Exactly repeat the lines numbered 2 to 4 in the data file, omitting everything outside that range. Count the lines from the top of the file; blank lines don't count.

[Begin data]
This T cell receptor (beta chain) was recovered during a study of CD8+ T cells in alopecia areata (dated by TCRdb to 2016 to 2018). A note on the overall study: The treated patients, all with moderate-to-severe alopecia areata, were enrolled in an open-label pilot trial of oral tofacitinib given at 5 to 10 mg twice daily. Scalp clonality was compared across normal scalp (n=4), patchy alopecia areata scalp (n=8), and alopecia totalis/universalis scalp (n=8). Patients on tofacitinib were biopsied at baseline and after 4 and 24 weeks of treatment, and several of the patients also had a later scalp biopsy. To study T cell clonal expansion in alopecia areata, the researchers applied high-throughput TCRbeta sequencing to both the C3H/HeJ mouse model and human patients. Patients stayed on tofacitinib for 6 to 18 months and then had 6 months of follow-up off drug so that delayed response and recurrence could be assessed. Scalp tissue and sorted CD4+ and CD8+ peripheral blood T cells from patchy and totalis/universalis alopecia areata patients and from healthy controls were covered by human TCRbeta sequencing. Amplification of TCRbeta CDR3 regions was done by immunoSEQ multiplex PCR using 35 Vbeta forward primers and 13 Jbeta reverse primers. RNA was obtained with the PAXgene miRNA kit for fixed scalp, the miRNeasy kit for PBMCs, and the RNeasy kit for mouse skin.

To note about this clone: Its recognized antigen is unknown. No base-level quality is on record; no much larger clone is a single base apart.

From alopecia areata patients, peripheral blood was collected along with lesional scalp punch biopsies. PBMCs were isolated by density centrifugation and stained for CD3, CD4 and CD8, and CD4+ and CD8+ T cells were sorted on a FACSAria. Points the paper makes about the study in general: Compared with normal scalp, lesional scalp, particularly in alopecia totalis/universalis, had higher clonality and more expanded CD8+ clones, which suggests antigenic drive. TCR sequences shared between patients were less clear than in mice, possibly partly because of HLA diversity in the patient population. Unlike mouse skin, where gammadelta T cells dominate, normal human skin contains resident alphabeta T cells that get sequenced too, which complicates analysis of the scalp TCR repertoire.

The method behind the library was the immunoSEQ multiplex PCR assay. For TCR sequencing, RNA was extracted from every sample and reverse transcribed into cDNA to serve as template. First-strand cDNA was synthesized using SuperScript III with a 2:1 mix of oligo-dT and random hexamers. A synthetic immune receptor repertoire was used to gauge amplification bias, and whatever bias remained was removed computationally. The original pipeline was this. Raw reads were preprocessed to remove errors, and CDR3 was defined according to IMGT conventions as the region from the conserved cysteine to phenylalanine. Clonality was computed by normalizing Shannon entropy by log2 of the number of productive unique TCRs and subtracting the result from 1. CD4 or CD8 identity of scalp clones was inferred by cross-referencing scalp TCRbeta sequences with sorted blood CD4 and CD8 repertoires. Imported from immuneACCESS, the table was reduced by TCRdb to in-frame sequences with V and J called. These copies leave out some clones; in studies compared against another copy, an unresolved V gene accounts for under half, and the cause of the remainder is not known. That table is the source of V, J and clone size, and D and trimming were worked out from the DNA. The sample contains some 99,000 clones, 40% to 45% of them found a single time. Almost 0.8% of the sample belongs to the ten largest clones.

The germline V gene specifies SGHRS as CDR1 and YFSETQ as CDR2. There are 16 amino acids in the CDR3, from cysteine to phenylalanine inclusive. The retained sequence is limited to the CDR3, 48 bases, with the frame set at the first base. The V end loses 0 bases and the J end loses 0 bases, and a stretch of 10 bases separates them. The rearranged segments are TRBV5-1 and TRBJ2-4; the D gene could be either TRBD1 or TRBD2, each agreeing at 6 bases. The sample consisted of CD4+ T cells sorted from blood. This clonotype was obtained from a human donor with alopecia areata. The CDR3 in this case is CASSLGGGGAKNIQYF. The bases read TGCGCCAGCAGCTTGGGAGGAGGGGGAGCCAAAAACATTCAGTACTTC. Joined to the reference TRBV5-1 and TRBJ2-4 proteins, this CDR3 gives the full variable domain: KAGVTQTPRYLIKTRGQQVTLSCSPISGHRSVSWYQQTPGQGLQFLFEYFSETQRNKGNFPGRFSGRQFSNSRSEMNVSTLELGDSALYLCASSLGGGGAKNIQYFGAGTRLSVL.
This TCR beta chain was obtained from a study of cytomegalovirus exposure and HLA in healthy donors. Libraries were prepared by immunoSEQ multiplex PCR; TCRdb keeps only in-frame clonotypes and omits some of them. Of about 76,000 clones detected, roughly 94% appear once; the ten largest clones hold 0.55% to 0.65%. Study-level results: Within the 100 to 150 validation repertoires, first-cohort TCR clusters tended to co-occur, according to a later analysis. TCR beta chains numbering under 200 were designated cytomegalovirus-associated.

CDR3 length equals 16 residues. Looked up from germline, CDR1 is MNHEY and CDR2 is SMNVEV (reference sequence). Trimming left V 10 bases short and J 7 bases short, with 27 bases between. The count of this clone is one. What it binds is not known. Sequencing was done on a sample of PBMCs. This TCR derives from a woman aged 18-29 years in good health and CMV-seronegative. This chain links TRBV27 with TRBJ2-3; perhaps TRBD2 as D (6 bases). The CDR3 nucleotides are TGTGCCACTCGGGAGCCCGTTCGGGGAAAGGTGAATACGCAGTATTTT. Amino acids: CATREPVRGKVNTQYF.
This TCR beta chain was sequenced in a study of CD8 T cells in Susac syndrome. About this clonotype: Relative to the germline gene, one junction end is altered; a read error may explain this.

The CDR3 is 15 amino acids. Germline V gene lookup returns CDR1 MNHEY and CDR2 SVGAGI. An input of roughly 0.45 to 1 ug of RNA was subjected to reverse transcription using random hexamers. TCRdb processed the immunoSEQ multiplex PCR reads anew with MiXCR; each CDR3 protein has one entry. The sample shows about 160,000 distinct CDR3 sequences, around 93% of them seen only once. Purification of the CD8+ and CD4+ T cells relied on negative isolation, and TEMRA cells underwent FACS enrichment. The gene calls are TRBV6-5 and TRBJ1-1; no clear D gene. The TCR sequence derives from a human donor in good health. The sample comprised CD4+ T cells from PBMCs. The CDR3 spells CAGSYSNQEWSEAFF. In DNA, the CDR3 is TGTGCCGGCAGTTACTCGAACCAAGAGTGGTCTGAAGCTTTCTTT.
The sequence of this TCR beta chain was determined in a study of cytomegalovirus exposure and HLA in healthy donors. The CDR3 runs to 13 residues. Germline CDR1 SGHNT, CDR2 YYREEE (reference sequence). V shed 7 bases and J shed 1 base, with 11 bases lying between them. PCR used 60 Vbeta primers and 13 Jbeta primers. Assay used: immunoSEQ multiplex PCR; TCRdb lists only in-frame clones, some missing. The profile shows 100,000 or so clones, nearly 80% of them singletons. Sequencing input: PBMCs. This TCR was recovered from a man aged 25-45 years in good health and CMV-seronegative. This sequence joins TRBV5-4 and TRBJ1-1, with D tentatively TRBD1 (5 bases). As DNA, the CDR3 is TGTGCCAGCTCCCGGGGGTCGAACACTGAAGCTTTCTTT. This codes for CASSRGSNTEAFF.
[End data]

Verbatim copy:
To note about this clone: Its recognized antigen is unknown. No base-level quality is on record; no much larger clone is a single base apart.

From alopecia areata patients, peripheral blood was collected along with lesional scalp punch biopsies. PBMCs were isolated by density centrifugation and stained for CD3, CD4 and CD8, and CD4+ and CD8+ T cells were sorted on a FACSAria. Points the paper makes about the study in general: Compared with normal scalp, lesional scalp, particularly in alopecia totalis/universalis, had higher clonality and more expanded CD8+ clones, which suggests antigenic drive. TCR sequences shared between patients were less clear than in mice, possibly partly because of HLA diversity in the patient population. Unlike mouse skin, where gammadelta T cells dominate, normal human skin contains resident alphabeta T cells that get sequenced too, which complicates analysis of the scalp TCR repertoire.

The method behind the library was the immunoSEQ multiplex PCR assay. For TCR sequencing, RNA was extracted from every sample and reverse transcribed into cDNA to serve as template. First-strand cDNA was synthesized using SuperScript III with a 2:1 mix of oligo-dT and random hexamers. A synthetic immune receptor repertoire was used to gauge amplification bias, and whatever bias remained was removed computationally. The original pipeline was this. Raw reads were preprocessed to remove errors, and CDR3 was defined according to IMGT conventions as the region from the conserved cysteine to phenylalanine. Clonality was computed by normalizing Shannon entropy by log2 of the number of productive unique TCRs and subtracting the result from 1. CD4 or CD8 identity of scalp clones was inferred by cross-referencing scalp TCRbeta sequences with sorted blood CD4 and CD8 repertoires. Imported from immuneACCESS, the table was reduced by TCRdb to in-frame sequences with V and J called. These copies leave out some clones; in studies compared against another copy, an unresolved V gene accounts for under half, and the cause of the remainder is not known. That table is the source of V, J and clone size, and D and trimming were worked out from the DNA. The sample contains some 99,000 clones, 40% to 45% of them found a single time. Almost 0.8% of the sample belongs to the ten largest clones.